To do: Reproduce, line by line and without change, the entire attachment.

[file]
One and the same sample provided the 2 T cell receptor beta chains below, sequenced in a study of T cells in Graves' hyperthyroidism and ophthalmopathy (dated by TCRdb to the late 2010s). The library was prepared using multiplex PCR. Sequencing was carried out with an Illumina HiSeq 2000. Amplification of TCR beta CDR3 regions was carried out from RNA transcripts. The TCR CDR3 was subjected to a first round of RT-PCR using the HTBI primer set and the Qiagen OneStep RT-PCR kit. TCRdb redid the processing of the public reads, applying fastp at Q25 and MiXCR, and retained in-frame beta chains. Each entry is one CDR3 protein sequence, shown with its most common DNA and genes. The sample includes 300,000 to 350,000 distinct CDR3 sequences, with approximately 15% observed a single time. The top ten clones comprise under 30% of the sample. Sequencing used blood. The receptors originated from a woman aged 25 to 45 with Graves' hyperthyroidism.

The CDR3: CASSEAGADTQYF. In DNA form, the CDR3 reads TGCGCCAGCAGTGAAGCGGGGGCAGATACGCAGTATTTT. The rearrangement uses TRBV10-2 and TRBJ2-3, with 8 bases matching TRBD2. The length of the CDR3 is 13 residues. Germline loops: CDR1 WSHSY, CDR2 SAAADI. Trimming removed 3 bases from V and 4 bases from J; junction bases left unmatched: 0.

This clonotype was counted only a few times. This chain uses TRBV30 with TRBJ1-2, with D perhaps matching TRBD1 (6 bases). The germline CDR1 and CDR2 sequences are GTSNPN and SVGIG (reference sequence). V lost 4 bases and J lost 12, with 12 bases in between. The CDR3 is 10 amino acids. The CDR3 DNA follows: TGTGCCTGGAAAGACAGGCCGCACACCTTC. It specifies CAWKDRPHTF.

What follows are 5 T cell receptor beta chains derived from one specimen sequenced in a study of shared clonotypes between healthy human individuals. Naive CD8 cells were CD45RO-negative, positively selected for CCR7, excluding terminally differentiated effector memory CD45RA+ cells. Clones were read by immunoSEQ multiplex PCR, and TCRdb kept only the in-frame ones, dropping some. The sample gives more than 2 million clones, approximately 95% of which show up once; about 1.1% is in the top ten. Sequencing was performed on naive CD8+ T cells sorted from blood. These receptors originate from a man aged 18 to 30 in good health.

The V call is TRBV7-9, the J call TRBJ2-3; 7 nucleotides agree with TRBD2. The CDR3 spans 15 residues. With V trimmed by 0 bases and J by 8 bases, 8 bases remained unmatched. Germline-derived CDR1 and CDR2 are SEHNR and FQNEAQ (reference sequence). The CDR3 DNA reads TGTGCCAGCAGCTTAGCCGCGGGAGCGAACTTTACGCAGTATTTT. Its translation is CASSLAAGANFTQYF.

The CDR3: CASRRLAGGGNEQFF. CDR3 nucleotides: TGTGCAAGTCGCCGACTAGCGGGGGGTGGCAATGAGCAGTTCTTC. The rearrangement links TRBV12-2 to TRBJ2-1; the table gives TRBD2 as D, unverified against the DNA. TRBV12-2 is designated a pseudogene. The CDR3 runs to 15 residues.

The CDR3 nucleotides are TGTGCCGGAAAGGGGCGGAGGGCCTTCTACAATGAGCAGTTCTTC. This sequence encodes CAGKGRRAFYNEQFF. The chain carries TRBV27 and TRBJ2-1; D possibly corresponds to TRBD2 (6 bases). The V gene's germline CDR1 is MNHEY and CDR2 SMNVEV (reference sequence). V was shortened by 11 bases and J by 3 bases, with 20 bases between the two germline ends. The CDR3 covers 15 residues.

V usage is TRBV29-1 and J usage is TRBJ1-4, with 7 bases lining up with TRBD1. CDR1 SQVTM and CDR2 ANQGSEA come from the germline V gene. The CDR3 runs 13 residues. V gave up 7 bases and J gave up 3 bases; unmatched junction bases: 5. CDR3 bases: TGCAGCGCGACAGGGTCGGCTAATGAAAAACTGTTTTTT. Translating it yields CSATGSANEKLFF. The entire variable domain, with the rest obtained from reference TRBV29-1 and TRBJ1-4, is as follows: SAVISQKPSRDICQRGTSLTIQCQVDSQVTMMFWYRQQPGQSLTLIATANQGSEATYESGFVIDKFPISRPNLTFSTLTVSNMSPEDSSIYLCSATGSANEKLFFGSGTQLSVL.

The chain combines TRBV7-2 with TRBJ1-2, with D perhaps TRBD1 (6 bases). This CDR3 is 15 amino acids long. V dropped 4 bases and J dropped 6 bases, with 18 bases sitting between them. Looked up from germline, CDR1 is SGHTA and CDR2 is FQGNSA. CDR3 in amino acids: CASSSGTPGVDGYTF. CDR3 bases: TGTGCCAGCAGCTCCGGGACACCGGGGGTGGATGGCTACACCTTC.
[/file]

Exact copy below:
One and the same sample provided the 2 T cell receptor beta chains below, sequenced in a study of T cells in Graves' hyperthyroidism and ophthalmopathy (dated by TCRdb to the late 2010s). The library was prepared using multiplex PCR. Sequencing was carried out with an Illumina HiSeq 2000. Amplification of TCR beta CDR3 regions was carried out from RNA transcripts. The TCR CDR3 was subjected to a first round of RT-PCR using the HTBI primer set and the Qiagen OneStep RT-PCR kit. TCRdb redid the processing of the public reads, applying fastp at Q25 and MiXCR, and retained in-frame beta chains. Each entry is one CDR3 protein sequence, shown with its most common DNA and genes. The sample includes 300,000 to 350,000 distinct CDR3 sequences, with approximately 15% observed a single time. The top ten clones comprise under 30% of the sample. Sequencing used blood. The receptors originated from a woman aged 25 to 45 with Graves' hyperthyroidism.

The CDR3: CASSEAGADTQYF. In DNA form, the CDR3 reads TGCGCCAGCAGTGAAGCGGGGGCAGATACGCAGTATTTT. The rearrangement uses TRBV10-2 and TRBJ2-3, with 8 bases matching TRBD2. The length of the CDR3 is 13 residues. Germline loops: CDR1 WSHSY, CDR2 SAAADI. Trimming removed 3 bases from V and 4 bases from J; junction bases left unmatched: 0.

This clonotype was counted only a few times. This chain uses TRBV30 with TRBJ1-2, with D perhaps matching TRBD1 (6 bases). The germline CDR1 and CDR2 sequences are GTSNPN and SVGIG (reference sequence). V lost 4 bases and J lost 12, with 12 bases in between. The CDR3 is 10 amino acids. The CDR3 DNA follows: TGTGCCTGGAAAGACAGGCCGCACACCTTC. It specifies CAWKDRPHTF.

What follows are 5 T cell receptor beta chains derived from one specimen sequenced in a study of shared clonotypes between healthy human individuals. Naive CD8 cells were CD45RO-negative, positively selected for CCR7, excluding terminally differentiated effector memory CD45RA+ cells. Clones were read by immunoSEQ multiplex PCR, and TCRdb kept only the in-frame ones, dropping some. The sample gives more than 2 million clones, approximately 95% of which show up once; about 1.1% is in the top ten. Sequencing was performed on naive CD8+ T cells sorted from blood. These receptors originate from a man aged 18 to 30 in good health.

The V call is TRBV7-9, the J call TRBJ2-3; 7 nucleotides agree with TRBD2. The CDR3 spans 15 residues. With V trimmed by 0 bases and J by 8 bases, 8 bases remained unmatched. Germline-derived CDR1 and CDR2 are SEHNR and FQNEAQ (reference sequence). The CDR3 DNA reads TGTGCCAGCAGCTTAGCCGCGGGAGCGAACTTTACGCAGTATTTT. Its translation is CASSLAAGANFTQYF.

The CDR3: CASRRLAGGGNEQFF. CDR3 nucleotides: TGTGCAAGTCGCCGACTAGCGGGGGGTGGCAATGAGCAGTTCTTC. The rearrangement links TRBV12-2 to TRBJ2-1; the table gives TRBD2 as D, unverified against the DNA. TRBV12-2 is designated a pseudogene. The CDR3 runs to 15 residues.

The CDR3 nucleotides are TGTGCCGGAAAGGGGCGGAGGGCCTTCTACAATGAGCAGTTCTTC. This sequence encodes CAGKGRRAFYNEQFF. The chain carries TRBV27 and TRBJ2-1; D possibly corresponds to TRBD2 (6 bases). The V gene's germline CDR1 is MNHEY and CDR2 SMNVEV (reference sequence). V was shortened by 11 bases and J by 3 bases, with 20 bases between the two germline ends. The CDR3 covers 15 residues.

V usage is TRBV29-1 and J usage is TRBJ1-4, with 7 bases lining up with TRBD1. CDR1 SQVTM and CDR2 ANQGSEA come from the germline V gene. The CDR3 runs 13 residues. V gave up 7 bases and J gave up 3 bases; unmatched junction bases: 5. CDR3 bases: TGCAGCGCGACAGGGTCGGCTAATGAAAAACTGTTTTTT. Translating it yields CSATGSANEKLFF. The entire variable domain, with the rest obtained from reference TRBV29-1 and TRBJ1-4, is as follows: SAVISQKPSRDICQRGTSLTIQCQVDSQVTMMFWYRQQPGQSLTLIATANQGSEATYESGFVIDKFPISRPNLTFSTLTVSNMSPEDSSIYLCSATGSANEKLFFGSGTQLSVL.

The chain combines TRBV7-2 with TRBJ1-2, with D perhaps TRBD1 (6 bases). This CDR3 is 15 amino acids long. V dropped 4 bases and J dropped 6 bases, with 18 bases sitting between them. Looked up from germline, CDR1 is SGHTA and CDR2 is FQGNSA. CDR3 in amino acids: CASSSGTPGVDGYTF. CDR3 bases: TGTGCCAGCAGCTCCGGGACACCGGGGGTGGATGGCTACACCTTC.